In the Chemex, he continued to prepare the grounds of another bean: an Ethiopian variety from Intelligentsia Coffee, which supplies the vast majority of Chinatown Coffee Co.’s beans. Instead of the paper filter he had used with the Guatemalan beans, this time he used a metal, laser-etched cone.

Again, a marked improvement in taste from the previous cup. Although the beans weren’t roasted significantly differently, these tasted much sweeter, like Concord grape. The brew was lighter as well; it could have passed for black tea. There was hardly any of the bitter aftertaste I dread. I could actually drink this, I thought. Voluntarily!

The bean was sweeter, but Croston said another factor was the metal filter, which allows more particles to pass through than its paper equivalent, which means more oils wind up in the coffee. “Fat carries flavor,” Marron chimed in. “That’s why higher-fat-content food taste better. Steamed vegetables don’t taste as good as vegetables with butter.”

Excited by the headway they were making, Marron and Croston decided it was time to take things to the next level: espresso.

I was nervous. Espresso is an infinitely more intense version of coffee, created by forcing a small amount of nearly boiling water through finely ground coffee beans. It has a more in-your-face flavor, and I worried it would set back my progress. Still, my recent experiences buoyed my confidence.

Croston served me a cortado, a chocolaty-looking espresso drink with delicate swirls of steamed milk draping the foamy surface. The milk, he told me, would reduce the acidity. It looked downright adorable. But a small sip quickly shattered any delusion that I’d been wrong about coffee. This was outrageously bitter, practically undrinkable. Croston and Marron, surprised that I couldn’t detect any of the cortado’s subtle sweetness, each took sips to make sure I hadn’t gotten a bad batch.

I hadn’t.

The chef’s resolve was unswayed. Next stop: Pitango Gelato on Seventh Street NW, where we were joined by Samantha Brown, the shop’s area training manager. Together she and Marron selected a cup of mocha for me to try.

Pitango’s version is a concoction of espresso mixed with a velvety drinking chocolate, which reminded me of the rich, semisweet hot chocolate that often accompanies fried churros in Spain. Despite an initial hesitation, I was surprised to find it drinkable, even enjoyable, although it wasn’t sweet as I had expected.

“A really good mocha doesn’t taste like chocolate or coffee,” said Marron. Much like an Americano cuts the taste of espresso with water, the sugared hot chocolate in the mocha balances out the coffee beans’ intense bitterness.

Brown had another suggestion to help me get past undesirable undertones: a caffe macchiato, which literally means “espresso stained with milk.” For me, she suggested adding half an ounce of honey per ounce of espresso. Where the cortado at Chinatown Coffee Co. was brash, this macchiato was restrained. The honey, far from cloying, helped me get past the initial punch that made the cortado so inaccessible. I nearly finished the cup.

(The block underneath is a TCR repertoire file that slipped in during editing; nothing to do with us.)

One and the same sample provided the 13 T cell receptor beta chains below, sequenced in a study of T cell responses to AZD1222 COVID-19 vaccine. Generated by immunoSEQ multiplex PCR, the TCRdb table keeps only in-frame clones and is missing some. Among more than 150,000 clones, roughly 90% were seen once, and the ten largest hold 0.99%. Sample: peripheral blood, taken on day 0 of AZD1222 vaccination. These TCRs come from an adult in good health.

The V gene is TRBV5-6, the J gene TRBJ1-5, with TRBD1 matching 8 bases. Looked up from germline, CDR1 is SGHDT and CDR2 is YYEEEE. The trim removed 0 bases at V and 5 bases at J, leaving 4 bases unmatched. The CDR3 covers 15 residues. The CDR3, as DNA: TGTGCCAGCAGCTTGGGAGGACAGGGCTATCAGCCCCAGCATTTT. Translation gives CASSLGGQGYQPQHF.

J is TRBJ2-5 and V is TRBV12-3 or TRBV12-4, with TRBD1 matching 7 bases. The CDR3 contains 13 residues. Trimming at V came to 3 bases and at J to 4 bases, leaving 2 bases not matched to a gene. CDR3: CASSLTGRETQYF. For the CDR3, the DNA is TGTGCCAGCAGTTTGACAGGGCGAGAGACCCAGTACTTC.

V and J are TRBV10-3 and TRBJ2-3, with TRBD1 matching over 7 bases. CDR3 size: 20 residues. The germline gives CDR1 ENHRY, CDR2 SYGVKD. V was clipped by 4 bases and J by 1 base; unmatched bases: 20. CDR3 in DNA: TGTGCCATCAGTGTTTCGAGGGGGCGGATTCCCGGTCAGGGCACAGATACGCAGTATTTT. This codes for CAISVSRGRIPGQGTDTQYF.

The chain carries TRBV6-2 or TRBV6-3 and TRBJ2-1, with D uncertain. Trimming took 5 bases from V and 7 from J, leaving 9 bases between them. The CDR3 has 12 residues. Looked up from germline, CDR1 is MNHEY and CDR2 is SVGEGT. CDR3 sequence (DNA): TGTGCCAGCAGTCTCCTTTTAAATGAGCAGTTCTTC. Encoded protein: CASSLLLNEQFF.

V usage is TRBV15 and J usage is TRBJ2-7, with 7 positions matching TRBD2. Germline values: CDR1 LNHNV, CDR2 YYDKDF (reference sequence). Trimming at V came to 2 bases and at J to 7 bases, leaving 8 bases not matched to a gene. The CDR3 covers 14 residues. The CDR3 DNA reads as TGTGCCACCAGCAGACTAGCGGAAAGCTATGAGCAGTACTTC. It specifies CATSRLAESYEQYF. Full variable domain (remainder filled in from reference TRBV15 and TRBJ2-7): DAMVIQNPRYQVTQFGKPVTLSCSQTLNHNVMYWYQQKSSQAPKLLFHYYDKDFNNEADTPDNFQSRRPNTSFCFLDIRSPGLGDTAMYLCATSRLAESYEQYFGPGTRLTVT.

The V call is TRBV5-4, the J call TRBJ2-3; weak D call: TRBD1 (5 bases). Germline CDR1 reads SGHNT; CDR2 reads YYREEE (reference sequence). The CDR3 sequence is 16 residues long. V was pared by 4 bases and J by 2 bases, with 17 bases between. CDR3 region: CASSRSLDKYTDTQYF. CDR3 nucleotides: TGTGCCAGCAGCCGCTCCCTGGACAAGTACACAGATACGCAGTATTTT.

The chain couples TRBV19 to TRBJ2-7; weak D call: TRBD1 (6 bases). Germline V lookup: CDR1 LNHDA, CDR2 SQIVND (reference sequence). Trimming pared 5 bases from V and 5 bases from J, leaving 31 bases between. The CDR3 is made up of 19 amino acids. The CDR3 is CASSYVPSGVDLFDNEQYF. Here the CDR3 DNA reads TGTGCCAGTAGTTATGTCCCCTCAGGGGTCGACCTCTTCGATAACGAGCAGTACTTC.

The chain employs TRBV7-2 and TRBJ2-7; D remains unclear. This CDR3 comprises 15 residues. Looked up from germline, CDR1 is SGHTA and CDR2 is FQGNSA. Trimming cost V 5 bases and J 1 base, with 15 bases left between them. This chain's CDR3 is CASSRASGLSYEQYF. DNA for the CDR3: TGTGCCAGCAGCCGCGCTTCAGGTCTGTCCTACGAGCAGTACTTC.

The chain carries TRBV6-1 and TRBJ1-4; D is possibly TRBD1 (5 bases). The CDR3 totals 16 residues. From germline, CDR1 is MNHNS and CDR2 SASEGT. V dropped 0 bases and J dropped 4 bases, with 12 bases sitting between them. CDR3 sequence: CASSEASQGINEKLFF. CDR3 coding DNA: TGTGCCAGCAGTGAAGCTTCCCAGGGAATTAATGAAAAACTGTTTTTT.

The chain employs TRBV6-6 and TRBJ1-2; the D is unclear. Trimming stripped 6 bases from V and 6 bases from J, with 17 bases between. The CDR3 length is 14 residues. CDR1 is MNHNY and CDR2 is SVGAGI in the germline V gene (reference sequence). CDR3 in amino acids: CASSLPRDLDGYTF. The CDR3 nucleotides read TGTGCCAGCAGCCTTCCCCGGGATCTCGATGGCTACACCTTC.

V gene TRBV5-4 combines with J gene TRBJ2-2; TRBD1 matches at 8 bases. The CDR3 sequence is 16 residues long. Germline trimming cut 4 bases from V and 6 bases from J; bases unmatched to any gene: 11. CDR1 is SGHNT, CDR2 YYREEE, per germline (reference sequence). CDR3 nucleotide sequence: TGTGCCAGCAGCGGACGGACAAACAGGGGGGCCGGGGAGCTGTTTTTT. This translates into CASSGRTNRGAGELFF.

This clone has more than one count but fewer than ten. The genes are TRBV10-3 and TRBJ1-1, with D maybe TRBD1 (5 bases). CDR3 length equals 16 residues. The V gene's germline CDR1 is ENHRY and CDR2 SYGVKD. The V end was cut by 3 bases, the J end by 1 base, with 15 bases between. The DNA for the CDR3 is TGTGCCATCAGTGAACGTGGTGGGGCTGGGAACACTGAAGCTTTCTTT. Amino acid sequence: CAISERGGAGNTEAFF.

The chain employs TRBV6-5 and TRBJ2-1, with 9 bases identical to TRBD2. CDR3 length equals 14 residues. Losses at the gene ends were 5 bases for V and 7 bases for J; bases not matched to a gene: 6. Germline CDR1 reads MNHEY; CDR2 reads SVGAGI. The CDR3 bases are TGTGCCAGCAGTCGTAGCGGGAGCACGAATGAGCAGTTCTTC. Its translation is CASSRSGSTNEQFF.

Now that I understood not all coffee is created equal, Marron wanted to show me its range. At Poste that evening, he would prepare for me a multicourse meal fit for an episode of “Iron Chef.”

Marron started with marinated prawns sauteed in a house-made coffee- and vanilla-infused oil. He paired them with a vanilla parsnip puree, garlicky kale and an airy swath of vanilla froth. The coffee was subtle, yet perceptible in the slight tang against the sweetness of the components. Like the chocolate in the mocha and the honey in the macchiato, here the coffee played a balancing act, rounding out what could have tipped too much toward sweet.

The chef next presented his take on coq au vin glazed with red wine and coffee. Again, the coffee whispered more than it roared, tempering what could have been a savory dish with overly sweet tones. Marron explained that by adding coffee to the mix, “you don’t get that sugared sweetness associated with glazes.”

His last offering was a knockout: a rib-eye steak crusted with a mixture of ground Colombian coffee beans and black peppercorns, accompanied by hen of the woods mushrooms. Marron had deglazed the pan with Kahlua and added a red-wine reduction, a veal demi-glace and espresso; this sauce was drizzled around the plate.

If I had been waiting for a dish that screamed coffee, this was it. It truly brought Croston’s steak metaphor full-circle: the fatty marbling of the steak enhanced the coffee’s better qualities, and the sweetness of the sauce overrode any bitterness.

To round out the meal, Poste’s lead bartender, Jason Wiles, brought me a warm glass filled with a blend of amaro liqueur, amaretto, Grand Marnier, chocolate bitters and a splash of coffee. Two coffee beans floated daintily on the surface. (He has since concocted a chilled version, now being served at Poste.)

It was sensational. The perfect way to end a meal that smacked of coffee but didn’t hit me over the head with it. When Marron came by, he grinned as if he had won something. “Cooking is all about balance,” he replied.

That night, I had trouble sleeping. It could have been my mind racing with the thought of a coffee-filled future. But it was probably just the three-plus cups’ worth of caffeine pulsing through my system. Drinking coffee may never become routine for me, but the small journey opened my eyes to its possibilities.

I am content with my newfound status as a middle-of-the-road coffee person. I prefer mild roasts. I prefer mild flavors. But with coffee, sometimes it’s all about striking an even balance.

RECIPES:

Rib-Eye au Poivre Cafe

Elysium

Vanilla-Coffee Prawns With Parsnip Puree and Garlic Kale

Wine- and Coffee-Braised Chicken With Glazed Vegetables

Tepper, an assistant editor at Huffington Post D.C., will join today’s Free Range chat at noon: live.washingtonpost.com.